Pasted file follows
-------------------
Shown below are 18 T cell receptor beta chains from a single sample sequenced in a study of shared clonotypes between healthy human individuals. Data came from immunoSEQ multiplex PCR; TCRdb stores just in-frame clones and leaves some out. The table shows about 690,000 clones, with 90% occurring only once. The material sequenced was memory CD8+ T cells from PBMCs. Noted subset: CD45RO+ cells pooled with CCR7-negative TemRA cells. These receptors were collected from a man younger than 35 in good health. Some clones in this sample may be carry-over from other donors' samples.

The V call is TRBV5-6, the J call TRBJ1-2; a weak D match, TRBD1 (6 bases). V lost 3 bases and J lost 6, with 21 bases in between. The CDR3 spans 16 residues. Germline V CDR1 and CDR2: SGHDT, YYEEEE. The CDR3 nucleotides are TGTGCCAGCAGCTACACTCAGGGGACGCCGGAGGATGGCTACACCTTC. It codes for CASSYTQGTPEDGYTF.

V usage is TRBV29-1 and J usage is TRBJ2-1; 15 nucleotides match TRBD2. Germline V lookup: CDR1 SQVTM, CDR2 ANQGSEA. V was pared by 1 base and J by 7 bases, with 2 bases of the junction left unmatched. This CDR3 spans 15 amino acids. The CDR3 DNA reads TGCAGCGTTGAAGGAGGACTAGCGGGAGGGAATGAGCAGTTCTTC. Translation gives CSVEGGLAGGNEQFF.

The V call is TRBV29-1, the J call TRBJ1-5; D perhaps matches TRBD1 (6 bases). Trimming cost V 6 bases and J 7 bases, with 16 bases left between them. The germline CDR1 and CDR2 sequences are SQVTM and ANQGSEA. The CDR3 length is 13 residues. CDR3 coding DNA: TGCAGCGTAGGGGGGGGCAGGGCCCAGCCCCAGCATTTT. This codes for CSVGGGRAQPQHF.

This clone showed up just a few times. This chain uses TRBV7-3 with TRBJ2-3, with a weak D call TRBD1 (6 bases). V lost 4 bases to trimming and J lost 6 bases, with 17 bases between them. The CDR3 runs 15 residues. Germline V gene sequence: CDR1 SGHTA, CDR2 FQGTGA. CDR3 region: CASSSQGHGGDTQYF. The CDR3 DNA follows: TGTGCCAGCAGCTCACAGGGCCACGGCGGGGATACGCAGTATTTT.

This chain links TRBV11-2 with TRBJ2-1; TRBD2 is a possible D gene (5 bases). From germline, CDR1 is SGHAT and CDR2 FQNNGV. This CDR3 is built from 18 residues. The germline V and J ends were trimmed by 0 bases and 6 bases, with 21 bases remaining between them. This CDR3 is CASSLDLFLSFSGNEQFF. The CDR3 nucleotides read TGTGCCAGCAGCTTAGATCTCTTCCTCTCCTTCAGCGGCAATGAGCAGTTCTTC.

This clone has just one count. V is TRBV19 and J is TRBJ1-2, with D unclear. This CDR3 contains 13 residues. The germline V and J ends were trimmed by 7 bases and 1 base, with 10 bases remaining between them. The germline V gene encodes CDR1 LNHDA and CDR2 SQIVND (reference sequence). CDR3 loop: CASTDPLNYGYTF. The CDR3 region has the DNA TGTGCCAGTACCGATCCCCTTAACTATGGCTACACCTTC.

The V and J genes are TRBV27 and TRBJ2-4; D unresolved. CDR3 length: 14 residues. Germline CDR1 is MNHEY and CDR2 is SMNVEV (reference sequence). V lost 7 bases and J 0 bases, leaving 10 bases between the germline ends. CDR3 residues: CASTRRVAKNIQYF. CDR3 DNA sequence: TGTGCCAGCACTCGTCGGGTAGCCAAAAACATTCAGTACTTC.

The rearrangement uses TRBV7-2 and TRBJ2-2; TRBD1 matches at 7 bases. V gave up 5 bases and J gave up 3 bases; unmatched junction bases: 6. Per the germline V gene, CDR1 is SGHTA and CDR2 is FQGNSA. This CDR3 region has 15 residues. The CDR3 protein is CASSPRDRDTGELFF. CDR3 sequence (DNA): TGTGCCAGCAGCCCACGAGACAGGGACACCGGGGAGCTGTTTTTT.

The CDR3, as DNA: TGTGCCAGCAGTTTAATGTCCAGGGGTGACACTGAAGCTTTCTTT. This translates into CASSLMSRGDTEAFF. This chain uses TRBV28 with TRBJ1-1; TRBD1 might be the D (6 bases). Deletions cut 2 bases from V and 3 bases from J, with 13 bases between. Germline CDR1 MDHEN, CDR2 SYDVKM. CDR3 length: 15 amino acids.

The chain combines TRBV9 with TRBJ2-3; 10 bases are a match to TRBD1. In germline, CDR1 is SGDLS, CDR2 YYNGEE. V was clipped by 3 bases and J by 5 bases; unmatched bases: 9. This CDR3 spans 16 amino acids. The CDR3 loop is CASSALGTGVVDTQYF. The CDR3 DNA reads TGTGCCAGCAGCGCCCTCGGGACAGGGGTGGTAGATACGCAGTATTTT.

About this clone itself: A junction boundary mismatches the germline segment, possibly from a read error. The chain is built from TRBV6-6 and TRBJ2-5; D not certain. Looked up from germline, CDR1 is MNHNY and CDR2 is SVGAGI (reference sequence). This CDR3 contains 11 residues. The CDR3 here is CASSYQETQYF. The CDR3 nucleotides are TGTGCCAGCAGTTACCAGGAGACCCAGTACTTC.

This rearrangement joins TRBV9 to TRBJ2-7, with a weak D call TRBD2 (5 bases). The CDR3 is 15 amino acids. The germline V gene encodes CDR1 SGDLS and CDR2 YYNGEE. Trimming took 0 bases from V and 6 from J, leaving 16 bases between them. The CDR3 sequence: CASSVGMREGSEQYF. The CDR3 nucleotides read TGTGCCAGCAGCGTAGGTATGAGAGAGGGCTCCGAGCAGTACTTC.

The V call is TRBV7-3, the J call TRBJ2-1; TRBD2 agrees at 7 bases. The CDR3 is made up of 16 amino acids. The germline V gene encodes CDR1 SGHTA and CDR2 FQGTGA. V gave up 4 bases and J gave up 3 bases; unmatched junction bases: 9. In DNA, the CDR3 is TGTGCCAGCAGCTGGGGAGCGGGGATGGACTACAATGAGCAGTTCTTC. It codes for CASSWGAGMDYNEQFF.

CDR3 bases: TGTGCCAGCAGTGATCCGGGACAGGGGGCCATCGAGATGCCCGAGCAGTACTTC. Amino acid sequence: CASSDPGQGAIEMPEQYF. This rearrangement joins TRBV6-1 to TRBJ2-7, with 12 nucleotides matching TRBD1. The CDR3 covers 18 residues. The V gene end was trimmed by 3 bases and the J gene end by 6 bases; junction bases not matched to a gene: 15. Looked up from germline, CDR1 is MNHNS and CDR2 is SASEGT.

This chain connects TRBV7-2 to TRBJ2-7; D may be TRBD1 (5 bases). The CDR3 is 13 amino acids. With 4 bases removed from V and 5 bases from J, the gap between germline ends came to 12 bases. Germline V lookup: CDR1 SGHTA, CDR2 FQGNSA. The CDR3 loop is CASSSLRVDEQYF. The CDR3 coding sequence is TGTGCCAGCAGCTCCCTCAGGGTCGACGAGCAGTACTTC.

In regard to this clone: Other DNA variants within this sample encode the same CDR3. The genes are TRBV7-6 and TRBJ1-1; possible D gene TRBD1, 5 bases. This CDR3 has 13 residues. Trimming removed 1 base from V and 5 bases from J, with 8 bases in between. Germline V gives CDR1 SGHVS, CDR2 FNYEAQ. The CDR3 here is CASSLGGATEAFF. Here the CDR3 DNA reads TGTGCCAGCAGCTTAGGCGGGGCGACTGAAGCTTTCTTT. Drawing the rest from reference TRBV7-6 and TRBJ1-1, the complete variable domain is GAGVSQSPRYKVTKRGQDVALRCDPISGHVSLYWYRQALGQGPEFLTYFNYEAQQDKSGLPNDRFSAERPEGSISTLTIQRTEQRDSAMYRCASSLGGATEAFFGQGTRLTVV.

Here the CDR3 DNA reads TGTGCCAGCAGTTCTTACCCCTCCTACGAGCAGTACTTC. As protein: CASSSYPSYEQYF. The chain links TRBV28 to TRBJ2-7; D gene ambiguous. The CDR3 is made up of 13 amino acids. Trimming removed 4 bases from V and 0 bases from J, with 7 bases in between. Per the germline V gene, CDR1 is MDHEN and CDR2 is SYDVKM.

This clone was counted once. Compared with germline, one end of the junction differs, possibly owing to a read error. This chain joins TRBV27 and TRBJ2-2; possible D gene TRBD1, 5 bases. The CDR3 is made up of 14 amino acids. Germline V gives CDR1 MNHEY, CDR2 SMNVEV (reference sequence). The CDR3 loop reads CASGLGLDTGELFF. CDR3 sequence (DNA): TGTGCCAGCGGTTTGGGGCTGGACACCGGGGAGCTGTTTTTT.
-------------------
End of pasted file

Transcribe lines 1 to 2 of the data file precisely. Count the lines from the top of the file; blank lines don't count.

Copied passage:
Shown below are 18 T cell receptor beta chains from a single sample sequenced in a study of shared clonotypes between healthy human individuals. Data came from immunoSEQ multiplex PCR; TCRdb stores just in-frame clones and leaves some out. The table shows about 690,000 clones, with 90% occurring only once. The material sequenced was memory CD8+ T cells from PBMCs. Noted subset: CD45RO+ cells pooled with CCR7-negative TemRA cells. These receptors were collected from a man younger than 35 in good health. Some clones in this sample may be carry-over from other donors' samples.

The V call is TRBV5-6, the J call TRBJ1-2; a weak D match, TRBD1 (6 bases). V lost 3 bases and J lost 6, with 21 bases in between. The CDR3 spans 16 residues. Germline V CDR1 and CDR2: SGHDT, YYEEEE. The CDR3 nucleotides are TGTGCCAGCAGCTACACTCAGGGGACGCCGGAGGATGGCTACACCTTC. It codes for CASSYTQGTPEDGYTF.